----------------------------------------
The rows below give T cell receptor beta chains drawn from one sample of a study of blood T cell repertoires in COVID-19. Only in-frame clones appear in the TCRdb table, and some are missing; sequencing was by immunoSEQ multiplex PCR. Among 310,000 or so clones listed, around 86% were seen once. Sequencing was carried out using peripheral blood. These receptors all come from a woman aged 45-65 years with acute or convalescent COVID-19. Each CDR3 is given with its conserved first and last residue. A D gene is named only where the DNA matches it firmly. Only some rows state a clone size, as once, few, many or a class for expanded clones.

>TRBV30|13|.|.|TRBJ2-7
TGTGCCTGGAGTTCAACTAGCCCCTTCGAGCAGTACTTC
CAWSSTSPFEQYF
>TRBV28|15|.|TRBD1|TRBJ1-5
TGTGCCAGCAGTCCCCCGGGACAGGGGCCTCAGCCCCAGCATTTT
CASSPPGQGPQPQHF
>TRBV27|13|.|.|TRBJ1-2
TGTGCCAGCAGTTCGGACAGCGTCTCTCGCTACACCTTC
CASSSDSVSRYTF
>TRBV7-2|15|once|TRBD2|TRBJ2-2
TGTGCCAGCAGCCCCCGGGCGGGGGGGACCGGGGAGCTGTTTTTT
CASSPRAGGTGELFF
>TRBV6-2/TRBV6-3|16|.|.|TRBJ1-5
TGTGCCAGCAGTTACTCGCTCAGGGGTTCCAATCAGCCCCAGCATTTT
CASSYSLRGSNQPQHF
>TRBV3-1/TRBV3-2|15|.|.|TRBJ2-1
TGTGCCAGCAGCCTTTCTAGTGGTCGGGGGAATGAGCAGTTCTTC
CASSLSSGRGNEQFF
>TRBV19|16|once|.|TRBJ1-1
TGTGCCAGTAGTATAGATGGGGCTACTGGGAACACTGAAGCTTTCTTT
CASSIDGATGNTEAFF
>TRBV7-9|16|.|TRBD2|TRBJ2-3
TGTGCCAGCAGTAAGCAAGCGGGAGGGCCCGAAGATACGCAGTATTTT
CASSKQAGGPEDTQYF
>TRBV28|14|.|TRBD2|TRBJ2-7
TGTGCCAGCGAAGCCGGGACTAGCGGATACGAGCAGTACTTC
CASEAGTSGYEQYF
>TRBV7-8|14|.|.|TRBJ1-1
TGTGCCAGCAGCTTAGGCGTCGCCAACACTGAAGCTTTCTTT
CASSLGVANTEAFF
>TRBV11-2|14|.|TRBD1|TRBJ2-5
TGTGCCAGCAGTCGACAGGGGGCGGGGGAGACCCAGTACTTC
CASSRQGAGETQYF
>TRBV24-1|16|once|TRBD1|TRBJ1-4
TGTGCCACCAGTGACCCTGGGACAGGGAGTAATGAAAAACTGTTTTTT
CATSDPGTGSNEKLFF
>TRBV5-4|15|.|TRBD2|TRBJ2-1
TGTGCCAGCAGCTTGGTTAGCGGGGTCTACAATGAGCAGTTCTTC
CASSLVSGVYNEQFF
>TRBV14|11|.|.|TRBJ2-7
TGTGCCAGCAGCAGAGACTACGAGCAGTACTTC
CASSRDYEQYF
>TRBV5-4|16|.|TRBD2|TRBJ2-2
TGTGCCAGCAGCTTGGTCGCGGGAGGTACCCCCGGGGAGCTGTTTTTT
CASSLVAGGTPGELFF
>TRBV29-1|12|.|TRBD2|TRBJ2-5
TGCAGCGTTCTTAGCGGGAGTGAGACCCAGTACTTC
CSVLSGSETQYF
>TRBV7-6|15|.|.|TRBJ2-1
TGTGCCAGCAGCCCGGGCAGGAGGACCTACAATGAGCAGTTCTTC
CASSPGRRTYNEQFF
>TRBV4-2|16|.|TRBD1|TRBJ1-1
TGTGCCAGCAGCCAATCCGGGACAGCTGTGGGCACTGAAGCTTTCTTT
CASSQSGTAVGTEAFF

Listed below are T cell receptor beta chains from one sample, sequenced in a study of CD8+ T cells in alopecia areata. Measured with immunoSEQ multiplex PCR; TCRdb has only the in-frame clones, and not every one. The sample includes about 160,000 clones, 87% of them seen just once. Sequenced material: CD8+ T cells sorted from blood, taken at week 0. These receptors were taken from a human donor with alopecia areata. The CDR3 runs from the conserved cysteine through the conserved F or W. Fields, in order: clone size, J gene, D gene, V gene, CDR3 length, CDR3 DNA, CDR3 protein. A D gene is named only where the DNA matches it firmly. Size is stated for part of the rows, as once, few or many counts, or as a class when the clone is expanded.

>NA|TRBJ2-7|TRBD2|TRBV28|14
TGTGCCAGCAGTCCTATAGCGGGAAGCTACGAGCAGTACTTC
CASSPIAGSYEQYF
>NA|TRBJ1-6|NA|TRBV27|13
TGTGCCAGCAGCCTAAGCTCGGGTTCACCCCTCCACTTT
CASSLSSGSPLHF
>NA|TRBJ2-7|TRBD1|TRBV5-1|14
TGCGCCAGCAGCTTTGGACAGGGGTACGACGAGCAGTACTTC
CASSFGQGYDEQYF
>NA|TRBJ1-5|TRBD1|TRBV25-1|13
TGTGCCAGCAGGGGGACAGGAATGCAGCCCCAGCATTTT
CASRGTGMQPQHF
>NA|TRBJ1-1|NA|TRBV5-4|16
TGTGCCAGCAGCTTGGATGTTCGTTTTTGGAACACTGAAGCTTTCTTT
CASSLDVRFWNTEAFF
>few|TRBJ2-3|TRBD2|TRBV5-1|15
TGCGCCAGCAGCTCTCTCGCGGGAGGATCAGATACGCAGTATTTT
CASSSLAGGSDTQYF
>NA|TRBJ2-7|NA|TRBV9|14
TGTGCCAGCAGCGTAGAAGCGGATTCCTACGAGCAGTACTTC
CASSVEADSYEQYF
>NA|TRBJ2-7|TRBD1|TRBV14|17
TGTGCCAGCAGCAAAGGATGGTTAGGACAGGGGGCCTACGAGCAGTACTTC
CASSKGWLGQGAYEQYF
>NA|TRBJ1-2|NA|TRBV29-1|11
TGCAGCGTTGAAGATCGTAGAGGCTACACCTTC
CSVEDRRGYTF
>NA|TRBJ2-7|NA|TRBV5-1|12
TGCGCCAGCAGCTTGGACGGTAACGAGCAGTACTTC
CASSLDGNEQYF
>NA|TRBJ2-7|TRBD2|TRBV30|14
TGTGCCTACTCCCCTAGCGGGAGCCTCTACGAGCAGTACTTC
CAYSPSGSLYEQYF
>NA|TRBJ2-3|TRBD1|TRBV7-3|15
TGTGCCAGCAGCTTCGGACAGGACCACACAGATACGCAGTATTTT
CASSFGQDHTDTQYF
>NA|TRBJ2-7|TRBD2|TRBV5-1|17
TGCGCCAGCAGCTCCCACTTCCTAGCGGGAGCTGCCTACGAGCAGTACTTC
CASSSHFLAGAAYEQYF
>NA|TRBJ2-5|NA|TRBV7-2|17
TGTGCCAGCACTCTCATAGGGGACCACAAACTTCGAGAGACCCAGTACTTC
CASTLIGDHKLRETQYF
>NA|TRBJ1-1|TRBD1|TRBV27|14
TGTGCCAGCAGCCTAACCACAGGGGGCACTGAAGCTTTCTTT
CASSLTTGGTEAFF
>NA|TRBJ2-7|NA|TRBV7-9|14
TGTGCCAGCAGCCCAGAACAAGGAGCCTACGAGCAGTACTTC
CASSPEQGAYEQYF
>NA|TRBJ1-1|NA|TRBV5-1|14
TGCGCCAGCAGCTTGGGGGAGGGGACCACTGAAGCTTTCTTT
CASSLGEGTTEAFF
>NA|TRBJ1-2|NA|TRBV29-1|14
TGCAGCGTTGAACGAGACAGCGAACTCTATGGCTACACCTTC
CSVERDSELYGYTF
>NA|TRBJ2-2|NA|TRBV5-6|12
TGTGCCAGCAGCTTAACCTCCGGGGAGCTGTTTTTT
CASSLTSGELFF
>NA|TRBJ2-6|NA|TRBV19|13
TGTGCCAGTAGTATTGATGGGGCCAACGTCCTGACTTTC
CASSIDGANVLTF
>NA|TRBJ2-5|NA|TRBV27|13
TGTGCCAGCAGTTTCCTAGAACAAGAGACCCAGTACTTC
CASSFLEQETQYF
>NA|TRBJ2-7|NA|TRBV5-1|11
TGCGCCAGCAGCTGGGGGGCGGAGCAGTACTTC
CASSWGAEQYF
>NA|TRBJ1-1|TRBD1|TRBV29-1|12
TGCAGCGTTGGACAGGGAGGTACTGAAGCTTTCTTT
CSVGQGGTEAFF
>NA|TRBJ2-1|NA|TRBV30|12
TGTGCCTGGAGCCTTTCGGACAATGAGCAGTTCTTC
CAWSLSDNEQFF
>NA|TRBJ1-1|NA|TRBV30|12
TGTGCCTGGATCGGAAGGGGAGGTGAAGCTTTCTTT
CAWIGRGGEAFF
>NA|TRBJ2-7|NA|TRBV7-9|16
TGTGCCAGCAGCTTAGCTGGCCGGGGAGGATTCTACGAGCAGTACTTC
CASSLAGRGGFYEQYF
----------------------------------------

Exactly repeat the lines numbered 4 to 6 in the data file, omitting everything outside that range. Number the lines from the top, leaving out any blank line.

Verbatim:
CAWSSTSPFEQYF
>TRBV28|15|.|TRBD1|TRBJ1-5
TGTGCCAGCAGTCCCCCGGGACAGGGGCCTCAGCCCCAGCATTTT